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"This project, alongside its sister project Norfolk Vanguard will be a world leading example of what well-coordinated energy delivery looks like, whilst making sure that low cost renewable energy is produced for UK consumers.

"We look forward to start work in the New Year with local communities, UK suppliers and our partners in Norfolk to bring this project to fruition and unlock its huge potential.”

The company has previously pledged a £15m community fund for projects in the county.

Businesses welcome jobs boost

The green light was hailed by the East of England Energy Group (EEEGR) , which represents companies involved in the energy sector.

Chairman Martin Dronfield said: "The decision taken by the secretary of state to grant permission for the Vattenfall’s massive offshore wind development to proceed off the coast of the East of England is the very best news for our region and indeed for the wider fight against climate change.

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"It will bring new jobs to the region, both for our young people and also for our existing workforce transitioning from other sectors.

"It will bring investment to our region as the supply chain clusters around the projects delivery hubs, and our ports are developed and it will leave a lasting legacy in our regions for generations to come.

"EEEGR recognises the disruption that the development will cause in some areas of our region and applauds the efforts of Vattenfall to mitigate this disruption to peoples lives and to the local environment.

"Of course EEEGR also recognises that the effects cannot be completely removed and that there will be a price to pay to achieve the projects goals and as such we continue to support the efforts of the governments Offshore Transmission Network Review to find a lasting solution to the effects of the current radial system of connecting wind farms. to the National Grid."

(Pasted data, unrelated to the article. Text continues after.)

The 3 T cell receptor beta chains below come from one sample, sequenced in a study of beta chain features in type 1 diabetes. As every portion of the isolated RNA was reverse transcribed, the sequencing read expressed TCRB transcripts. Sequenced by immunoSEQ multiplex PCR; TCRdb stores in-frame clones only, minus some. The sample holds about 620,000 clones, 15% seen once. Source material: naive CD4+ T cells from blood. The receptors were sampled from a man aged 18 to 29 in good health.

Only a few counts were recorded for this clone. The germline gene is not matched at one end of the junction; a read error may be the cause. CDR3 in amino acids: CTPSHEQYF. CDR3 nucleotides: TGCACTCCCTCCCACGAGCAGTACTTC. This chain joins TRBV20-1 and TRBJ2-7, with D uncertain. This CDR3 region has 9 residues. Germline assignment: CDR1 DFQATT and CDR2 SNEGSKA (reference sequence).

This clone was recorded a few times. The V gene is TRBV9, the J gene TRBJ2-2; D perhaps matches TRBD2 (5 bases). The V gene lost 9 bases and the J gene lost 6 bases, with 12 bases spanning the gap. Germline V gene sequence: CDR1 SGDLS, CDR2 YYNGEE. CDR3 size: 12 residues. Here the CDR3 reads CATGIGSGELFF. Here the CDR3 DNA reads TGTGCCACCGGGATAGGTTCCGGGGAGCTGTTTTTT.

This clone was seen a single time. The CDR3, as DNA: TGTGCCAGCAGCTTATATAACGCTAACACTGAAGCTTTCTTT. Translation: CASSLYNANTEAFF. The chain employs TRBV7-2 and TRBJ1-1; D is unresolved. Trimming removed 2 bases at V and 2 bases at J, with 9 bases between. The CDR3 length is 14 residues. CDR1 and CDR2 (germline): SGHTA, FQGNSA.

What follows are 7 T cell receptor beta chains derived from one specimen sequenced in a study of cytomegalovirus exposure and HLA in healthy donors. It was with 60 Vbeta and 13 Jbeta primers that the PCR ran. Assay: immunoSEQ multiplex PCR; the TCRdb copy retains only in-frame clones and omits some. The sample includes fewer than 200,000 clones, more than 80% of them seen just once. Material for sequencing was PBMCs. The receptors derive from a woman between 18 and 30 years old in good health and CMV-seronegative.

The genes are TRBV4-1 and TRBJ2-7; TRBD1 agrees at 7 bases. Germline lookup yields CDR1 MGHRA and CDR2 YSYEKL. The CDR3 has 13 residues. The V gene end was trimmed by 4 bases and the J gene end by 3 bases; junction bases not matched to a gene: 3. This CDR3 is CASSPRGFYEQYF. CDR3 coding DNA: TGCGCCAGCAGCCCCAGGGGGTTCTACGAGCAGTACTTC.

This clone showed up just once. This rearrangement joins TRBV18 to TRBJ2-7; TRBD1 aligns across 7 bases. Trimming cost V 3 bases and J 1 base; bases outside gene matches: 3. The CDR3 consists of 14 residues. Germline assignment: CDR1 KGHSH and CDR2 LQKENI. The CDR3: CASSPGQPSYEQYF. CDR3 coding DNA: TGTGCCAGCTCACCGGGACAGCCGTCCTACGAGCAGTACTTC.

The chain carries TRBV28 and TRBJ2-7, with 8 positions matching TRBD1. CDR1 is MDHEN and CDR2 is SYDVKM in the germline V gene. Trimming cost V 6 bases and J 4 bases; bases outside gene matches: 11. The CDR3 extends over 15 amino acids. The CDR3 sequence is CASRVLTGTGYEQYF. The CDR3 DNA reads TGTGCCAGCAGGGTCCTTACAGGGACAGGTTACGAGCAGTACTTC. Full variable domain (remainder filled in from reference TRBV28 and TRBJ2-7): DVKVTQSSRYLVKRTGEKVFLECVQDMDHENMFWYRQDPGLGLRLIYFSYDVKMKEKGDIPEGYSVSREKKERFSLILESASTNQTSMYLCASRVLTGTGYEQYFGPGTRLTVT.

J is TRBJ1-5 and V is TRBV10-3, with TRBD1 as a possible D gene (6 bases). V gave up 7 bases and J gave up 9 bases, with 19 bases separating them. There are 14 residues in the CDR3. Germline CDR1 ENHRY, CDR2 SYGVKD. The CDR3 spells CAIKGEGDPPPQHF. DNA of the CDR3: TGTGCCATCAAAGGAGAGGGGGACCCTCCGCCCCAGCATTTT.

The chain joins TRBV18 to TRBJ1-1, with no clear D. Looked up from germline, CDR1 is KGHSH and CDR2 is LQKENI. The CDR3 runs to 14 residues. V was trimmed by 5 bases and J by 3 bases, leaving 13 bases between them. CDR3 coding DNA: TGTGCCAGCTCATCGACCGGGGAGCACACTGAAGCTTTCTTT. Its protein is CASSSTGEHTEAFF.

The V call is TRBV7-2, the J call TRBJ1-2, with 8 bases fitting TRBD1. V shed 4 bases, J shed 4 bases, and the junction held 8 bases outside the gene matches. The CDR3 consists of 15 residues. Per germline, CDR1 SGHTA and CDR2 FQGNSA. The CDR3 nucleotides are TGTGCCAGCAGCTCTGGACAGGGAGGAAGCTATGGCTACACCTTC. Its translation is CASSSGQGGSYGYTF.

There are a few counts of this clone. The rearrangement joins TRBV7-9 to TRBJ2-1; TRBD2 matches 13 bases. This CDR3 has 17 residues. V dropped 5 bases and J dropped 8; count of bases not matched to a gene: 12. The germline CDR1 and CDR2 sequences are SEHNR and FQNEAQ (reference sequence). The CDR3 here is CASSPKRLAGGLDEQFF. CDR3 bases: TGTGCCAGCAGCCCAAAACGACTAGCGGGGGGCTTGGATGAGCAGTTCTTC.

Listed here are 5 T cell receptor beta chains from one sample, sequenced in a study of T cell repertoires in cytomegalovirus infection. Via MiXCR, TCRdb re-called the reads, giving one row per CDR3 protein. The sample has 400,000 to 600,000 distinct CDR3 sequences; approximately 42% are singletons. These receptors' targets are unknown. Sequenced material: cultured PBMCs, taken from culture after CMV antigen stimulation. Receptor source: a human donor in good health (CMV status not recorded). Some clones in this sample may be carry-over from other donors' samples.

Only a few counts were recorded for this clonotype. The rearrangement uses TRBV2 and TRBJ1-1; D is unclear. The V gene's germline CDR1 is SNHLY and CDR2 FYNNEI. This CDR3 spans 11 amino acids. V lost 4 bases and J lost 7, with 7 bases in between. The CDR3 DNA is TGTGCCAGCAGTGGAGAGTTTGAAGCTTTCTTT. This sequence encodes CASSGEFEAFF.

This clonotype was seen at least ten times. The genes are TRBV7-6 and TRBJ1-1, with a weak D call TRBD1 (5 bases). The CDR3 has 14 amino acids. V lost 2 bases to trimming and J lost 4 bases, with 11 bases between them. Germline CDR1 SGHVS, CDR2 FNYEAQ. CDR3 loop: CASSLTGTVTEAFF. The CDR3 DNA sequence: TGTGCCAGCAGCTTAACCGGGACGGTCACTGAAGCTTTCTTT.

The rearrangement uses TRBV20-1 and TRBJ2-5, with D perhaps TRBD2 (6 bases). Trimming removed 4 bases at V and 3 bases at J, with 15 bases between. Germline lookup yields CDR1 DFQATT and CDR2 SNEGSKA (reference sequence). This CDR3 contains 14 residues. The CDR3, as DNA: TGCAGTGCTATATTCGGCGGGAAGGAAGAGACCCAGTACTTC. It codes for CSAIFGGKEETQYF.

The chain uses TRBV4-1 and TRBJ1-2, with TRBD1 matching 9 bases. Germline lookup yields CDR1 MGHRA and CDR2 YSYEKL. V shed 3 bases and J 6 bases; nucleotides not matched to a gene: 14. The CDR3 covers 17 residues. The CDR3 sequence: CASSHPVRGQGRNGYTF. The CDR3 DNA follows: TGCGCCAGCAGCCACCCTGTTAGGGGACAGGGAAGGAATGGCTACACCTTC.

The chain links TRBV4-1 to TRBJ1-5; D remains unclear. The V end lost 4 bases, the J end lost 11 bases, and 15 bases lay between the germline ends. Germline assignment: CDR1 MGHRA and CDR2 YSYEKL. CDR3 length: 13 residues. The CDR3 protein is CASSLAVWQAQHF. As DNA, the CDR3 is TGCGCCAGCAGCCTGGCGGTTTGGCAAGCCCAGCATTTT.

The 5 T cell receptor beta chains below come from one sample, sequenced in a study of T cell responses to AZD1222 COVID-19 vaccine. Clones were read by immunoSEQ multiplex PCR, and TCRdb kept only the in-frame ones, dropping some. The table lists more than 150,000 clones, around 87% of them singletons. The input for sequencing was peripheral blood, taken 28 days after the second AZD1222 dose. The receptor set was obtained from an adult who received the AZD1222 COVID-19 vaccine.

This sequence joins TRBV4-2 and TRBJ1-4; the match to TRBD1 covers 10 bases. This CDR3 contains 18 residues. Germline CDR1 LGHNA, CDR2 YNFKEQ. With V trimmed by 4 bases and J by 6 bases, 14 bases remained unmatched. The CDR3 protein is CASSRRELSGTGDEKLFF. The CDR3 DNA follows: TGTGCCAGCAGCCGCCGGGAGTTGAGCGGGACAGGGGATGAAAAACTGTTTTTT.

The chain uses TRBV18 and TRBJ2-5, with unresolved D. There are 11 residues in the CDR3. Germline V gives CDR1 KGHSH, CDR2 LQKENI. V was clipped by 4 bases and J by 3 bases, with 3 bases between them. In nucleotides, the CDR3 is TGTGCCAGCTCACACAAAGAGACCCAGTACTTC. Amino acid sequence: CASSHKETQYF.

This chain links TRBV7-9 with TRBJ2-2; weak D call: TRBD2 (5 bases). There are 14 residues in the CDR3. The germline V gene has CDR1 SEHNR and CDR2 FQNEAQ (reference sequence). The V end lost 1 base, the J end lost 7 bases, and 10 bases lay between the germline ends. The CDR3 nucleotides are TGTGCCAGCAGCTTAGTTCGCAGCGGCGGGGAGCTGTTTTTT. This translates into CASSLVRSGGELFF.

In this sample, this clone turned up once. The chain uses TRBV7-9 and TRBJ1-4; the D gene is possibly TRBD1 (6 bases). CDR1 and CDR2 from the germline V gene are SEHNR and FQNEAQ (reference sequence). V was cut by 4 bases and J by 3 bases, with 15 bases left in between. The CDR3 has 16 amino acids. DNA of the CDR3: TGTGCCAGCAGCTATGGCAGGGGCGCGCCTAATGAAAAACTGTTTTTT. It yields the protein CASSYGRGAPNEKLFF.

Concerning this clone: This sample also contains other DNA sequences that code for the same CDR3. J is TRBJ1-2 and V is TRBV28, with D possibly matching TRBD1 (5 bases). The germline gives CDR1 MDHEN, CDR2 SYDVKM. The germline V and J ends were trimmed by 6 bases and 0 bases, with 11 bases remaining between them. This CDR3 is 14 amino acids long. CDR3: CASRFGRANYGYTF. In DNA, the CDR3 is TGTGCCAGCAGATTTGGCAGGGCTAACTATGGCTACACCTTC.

Simon Gray, executive director of policy and external affairs, said: "This is a fantastic decision for our climate, for jobs, for the future of green energy, for our ports and for the supply chain and skills providers that will supply the equipment and skills to allow these wind farms to generate clean energy for decades to come.

"Whilst we understand the concerns of protestors to the cable routes and sub stations, this decision had to go ahead to meet the governments commitment to the production of 40GW of offshore wind energy by 2030.

"We can now work on developing the technology and changes to legislation that will eventually develop the offshore infrastructure to allow for the potential construction of some form of offshore grid."

There is no right of appeal to the order, but, potentially, opponents could seek a judicial review in the High Court - which would need to challenge the legality of the decision.

Sarah Richards, the Planning Inspectorate’s chief executive, said: "Local people, the local authority and other interested parties were able to participate in the examination.

"The examining authority listened and gave full consideration to local views and the evidence gathered during the examination before making their recommendations."

A decision on Vattenfall's Norfolk Vanguard wind farm has yet to be made. The development consent order for that scheme was withdrawn and is being re-determined following a legal challenge by former RAF pilot Raymond Pearce.